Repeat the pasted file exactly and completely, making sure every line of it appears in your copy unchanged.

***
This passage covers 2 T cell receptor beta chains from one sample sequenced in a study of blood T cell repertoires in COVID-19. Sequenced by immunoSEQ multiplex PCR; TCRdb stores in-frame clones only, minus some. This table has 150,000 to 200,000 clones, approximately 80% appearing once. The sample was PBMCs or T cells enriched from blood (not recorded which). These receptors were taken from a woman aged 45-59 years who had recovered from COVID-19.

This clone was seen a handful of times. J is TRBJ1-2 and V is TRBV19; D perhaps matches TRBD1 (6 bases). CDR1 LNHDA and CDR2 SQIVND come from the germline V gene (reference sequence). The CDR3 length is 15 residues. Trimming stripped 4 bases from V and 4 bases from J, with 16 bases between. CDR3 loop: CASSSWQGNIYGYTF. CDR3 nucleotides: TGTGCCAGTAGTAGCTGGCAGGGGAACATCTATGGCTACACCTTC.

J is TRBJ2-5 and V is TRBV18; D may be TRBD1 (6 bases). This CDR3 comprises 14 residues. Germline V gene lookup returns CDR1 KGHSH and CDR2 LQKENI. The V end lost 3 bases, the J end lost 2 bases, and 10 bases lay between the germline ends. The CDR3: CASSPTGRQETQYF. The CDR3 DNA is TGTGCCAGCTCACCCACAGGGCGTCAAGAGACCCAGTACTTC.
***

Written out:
This passage covers 2 T cell receptor beta chains from one sample sequenced in a study of blood T cell repertoires in COVID-19. Sequenced by immunoSEQ multiplex PCR; TCRdb stores in-frame clones only, minus some. This table has 150,000 to 200,000 clones, approximately 80% appearing once. The sample was PBMCs or T cells enriched from blood (not recorded which). These receptors were taken from a woman aged 45-59 years who had recovered from COVID-19.

This clone was seen a handful of times. J is TRBJ1-2 and V is TRBV19; D perhaps matches TRBD1 (6 bases). CDR1 LNHDA and CDR2 SQIVND come from the germline V gene (reference sequence). The CDR3 length is 15 residues. Trimming stripped 4 bases from V and 4 bases from J, with 16 bases between. CDR3 loop: CASSSWQGNIYGYTF. CDR3 nucleotides: TGTGCCAGTAGTAGCTGGCAGGGGAACATCTATGGCTACACCTTC.

J is TRBJ2-5 and V is TRBV18; D may be TRBD1 (6 bases). This CDR3 comprises 14 residues. Germline V gene lookup returns CDR1 KGHSH and CDR2 LQKENI. The V end lost 3 bases, the J end lost 2 bases, and 10 bases lay between the germline ends. The CDR3: CASSPTGRQETQYF. The CDR3 DNA is TGTGCCAGCTCACCCACAGGGCGTCAAGAGACCCAGTACTTC.